If you want to buy the Aronia Berry or Black Chokeberry (Aronia melancarpa) plant, you will get a deciduous shrub that can grow six feet high and wide. It grows rapidly and becomes an impressive large shrub within a year?s time. It has dark green foliage that turns red in the fall. In May, it becomes covered with little white flowers that turn into little glossy deep purple, almost black berries. Due to its aesthetic beauty, the bush is popular as an ornamental shrub in North America, and is particularly useful in absorbing swampy areas.
Fresh chokeberries right from the bush are not particularly tasty raw, being so astringent that even the birds leave them for last, or eat them as a last resort in late autumn or winter. They are full sized & still green in early August, but ripe & shiny black before August’s end, & the are least astringent after they have been through a couple of autumn frosts. If harvested they should be used primarily for juice production or pancake syrups, & will need sweetening in the process. Standard steam-method of juice extraction produces two cups of juice per pound of chokeberries. If this is mixed half with a naturally sweet apple juice, no additional sugar will be needed.
They last on the branches until late autumn or even into winter. The aronia berry is a native shrub from Eastern North America, ranging from Florida to Nova Scotia, inland as far as Indiana, & as far off as Greenland. It is terribly forgiving of growing conditions, tolerating swamp-like conditions or dryness; acid, neutral, or mildly alkaline soil; full sun or half shade (though it will not have its best appearance in too much shade); are rarely troubled by insects or diseases; & fantastically cold hardy. It is very little stressed by transplanting & a young shrub can be planted in any season with equal success.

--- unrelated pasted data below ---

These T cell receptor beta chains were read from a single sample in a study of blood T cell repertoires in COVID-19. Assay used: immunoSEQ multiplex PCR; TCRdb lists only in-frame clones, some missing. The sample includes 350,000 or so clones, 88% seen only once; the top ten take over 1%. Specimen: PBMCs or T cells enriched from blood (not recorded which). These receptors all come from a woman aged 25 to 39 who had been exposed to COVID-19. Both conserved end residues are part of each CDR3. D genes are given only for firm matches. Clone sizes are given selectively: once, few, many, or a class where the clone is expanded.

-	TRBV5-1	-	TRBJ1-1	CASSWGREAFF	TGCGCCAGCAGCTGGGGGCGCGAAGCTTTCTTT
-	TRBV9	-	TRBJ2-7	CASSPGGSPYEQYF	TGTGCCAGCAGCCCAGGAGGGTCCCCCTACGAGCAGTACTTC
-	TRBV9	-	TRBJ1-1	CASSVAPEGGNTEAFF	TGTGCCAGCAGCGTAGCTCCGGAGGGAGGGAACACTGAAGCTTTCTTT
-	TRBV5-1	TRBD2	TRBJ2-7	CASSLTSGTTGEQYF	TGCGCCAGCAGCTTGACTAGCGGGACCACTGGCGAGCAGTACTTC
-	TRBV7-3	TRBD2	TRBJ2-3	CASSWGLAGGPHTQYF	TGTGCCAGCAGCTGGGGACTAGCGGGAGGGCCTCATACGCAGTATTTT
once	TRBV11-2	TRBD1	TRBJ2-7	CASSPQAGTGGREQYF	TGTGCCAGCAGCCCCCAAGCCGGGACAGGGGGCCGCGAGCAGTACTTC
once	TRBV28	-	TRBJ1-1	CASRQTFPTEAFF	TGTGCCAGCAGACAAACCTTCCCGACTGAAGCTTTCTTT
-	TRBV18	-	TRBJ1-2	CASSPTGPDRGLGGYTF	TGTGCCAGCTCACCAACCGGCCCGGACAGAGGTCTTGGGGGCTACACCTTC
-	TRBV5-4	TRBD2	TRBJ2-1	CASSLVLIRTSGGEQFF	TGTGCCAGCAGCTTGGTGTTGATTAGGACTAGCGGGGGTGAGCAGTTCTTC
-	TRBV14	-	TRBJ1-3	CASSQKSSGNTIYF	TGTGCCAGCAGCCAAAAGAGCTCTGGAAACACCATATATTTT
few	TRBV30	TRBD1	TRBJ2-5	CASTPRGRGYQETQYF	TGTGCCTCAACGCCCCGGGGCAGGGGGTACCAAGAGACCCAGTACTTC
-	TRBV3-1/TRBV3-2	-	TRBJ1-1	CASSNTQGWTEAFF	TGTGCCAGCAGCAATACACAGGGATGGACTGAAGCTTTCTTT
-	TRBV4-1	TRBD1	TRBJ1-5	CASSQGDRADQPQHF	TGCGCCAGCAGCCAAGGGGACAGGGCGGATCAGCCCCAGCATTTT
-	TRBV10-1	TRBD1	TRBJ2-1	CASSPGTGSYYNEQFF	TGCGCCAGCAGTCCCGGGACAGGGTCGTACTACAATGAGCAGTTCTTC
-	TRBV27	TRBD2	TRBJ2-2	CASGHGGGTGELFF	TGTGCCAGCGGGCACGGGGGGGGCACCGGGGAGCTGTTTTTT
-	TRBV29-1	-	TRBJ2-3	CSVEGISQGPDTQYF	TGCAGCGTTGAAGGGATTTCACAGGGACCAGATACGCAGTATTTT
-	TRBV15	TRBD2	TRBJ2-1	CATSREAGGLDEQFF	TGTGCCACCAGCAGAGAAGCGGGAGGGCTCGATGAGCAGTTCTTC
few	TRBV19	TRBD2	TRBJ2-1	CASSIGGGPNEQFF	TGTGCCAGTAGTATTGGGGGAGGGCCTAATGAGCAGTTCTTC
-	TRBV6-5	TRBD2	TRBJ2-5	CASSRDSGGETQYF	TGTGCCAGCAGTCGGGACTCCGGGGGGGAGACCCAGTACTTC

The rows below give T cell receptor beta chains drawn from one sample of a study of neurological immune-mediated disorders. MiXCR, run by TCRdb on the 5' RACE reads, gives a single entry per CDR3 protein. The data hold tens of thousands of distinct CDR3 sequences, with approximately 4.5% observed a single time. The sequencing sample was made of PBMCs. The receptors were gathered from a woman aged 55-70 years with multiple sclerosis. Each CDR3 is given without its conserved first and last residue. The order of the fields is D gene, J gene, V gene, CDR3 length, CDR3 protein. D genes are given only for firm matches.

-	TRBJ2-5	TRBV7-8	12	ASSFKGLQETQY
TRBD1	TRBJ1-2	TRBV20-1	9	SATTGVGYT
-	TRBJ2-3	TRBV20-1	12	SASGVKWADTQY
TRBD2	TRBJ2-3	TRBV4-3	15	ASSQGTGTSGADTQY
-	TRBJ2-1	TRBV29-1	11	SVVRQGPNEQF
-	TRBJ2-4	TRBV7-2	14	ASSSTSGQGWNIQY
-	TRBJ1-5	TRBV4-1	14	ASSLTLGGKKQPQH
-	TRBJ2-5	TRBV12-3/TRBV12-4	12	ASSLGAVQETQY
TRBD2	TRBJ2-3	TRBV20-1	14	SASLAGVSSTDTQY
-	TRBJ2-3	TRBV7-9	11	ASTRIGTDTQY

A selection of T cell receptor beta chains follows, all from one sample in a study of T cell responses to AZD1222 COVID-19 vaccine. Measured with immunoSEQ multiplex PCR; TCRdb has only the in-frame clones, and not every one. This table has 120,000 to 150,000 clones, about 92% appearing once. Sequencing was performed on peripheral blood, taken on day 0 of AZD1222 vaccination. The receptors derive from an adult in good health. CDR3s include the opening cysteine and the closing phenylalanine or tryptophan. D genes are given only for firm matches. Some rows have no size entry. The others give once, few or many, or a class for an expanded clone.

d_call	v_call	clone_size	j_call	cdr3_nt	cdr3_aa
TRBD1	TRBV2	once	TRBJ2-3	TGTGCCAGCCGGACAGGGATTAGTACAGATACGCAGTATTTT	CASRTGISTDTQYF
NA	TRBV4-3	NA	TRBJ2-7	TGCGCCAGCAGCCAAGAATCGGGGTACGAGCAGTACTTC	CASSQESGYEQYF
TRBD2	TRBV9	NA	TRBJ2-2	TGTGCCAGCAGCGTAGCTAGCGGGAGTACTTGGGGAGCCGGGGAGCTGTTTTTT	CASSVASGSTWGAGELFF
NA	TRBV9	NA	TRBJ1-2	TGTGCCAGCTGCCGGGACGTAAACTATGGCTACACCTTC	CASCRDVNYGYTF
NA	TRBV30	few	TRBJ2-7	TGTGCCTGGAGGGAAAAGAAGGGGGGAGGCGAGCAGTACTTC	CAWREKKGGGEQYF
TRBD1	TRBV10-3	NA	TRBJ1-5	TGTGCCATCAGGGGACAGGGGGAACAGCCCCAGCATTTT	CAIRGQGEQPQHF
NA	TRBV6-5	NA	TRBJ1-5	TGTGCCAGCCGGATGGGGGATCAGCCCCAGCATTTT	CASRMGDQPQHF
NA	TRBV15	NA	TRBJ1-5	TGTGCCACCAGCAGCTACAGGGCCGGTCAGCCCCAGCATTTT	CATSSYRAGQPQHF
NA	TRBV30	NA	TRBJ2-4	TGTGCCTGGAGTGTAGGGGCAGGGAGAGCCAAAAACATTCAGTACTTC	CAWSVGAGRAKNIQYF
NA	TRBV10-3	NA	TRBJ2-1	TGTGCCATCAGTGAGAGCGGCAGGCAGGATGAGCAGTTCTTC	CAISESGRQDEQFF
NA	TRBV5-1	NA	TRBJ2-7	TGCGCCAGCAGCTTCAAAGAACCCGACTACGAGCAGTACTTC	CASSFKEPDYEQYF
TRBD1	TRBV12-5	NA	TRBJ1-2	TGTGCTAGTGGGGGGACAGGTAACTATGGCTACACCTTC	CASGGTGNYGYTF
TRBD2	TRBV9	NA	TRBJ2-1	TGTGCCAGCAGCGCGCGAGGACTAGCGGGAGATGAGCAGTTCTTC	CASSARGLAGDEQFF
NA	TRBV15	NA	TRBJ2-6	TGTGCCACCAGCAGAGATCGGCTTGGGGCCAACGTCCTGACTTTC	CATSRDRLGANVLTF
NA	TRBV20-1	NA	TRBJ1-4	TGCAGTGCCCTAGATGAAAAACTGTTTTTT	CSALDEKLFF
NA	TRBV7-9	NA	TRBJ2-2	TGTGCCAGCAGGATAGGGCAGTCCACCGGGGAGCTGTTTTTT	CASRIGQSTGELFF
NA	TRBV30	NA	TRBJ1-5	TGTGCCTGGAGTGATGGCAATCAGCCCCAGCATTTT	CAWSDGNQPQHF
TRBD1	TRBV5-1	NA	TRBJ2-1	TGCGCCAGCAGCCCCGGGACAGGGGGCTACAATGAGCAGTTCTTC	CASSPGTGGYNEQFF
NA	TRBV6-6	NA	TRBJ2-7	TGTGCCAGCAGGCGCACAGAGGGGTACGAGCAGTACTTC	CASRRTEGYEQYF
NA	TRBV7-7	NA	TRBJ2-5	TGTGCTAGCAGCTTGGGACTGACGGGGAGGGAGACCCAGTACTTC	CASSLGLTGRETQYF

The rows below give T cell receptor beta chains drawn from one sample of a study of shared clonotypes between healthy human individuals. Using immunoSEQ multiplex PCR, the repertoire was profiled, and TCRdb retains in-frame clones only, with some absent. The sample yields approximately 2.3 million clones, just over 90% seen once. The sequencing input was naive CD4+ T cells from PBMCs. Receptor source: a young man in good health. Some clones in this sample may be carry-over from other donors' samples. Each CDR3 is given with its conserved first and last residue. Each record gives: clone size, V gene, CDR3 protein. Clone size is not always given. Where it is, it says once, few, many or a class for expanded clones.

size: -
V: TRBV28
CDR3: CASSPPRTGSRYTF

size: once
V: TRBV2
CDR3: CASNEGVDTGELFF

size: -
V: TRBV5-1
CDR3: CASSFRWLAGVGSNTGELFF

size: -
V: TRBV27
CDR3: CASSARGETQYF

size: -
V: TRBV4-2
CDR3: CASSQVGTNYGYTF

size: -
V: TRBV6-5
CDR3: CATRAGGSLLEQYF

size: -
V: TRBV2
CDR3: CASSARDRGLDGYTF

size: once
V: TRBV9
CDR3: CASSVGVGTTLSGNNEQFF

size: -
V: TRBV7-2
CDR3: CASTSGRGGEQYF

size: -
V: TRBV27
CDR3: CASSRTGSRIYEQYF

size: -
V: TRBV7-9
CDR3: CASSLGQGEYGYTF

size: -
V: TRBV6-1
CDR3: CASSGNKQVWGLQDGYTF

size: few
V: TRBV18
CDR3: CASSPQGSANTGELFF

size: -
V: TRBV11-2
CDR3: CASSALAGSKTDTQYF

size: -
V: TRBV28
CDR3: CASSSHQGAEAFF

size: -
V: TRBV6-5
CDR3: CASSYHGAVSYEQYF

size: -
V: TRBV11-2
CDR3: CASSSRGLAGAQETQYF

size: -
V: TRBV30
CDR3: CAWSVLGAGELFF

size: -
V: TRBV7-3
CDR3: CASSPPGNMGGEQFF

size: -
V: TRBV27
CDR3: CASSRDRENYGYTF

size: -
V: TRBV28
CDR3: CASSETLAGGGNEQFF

About the only thing it can’t handle is too much heat. It?s ideal condition is a moist well-draining soil in bright sunshine. In shade it will get lankier but still a nice shrub.
It can be propagated from soft cuttings taken late spring or early summer. Take the cutting a half-inch below a node, cutting at a sharp smooth angle, touching the raw end with rooting hormone, & start it rooting in a cold frame or covered pot. A third method of propagation is merely to slice off suckers with a spade & transplanting them immediately into the areas new shrubs are wanted.
The species grown for fruit and antioxidants is Aronia Melanocarpa. There is a closely related species Aronia arbutifolia, a coastal plain species from Newfoundland to Florida and Texas.
Aronia melanocarpa seems to do better in moist soil. It seems to be a tough plant, surviving weed competition on sandy loam soil though with little growth. The foliage is handsome. A poster to the North American Fruit Explorers list reported that some strains are eligible for fresh eating and others, harsh for fresh eating, are good juiced. Most suppliers lists it as a plant for all soil types sand to clay, shade, wet soil. It seems to do alright in near full sun and would give the most fruit.
It does have a suckering, colonizing habit which means it can’t be entirely ignored if one doesn’t want it spreading about.
The plant was introduced to Russia in the late 1800s and subsequently cultivated throughout Central and Eastern European countries. The plant has been widely studied in these countries in state-directed research programs seeking to improve health through the use of natural products for food and medicinal use. It has gained popularity as a healthy food source with its fruits and juice used commercially and for home cooking in beverages, jams, fillings, wines etc. The aronia juice has a unique taste, with a pleasant tartness somewhat similar to cranberry but with sweeter low notes as in blackberry. Its juice and extracts from the berries have also been used medicinally.
Learn more about the Aronia Berry, Aronia Plant Description and the Aronia’s benefits, uses and availability: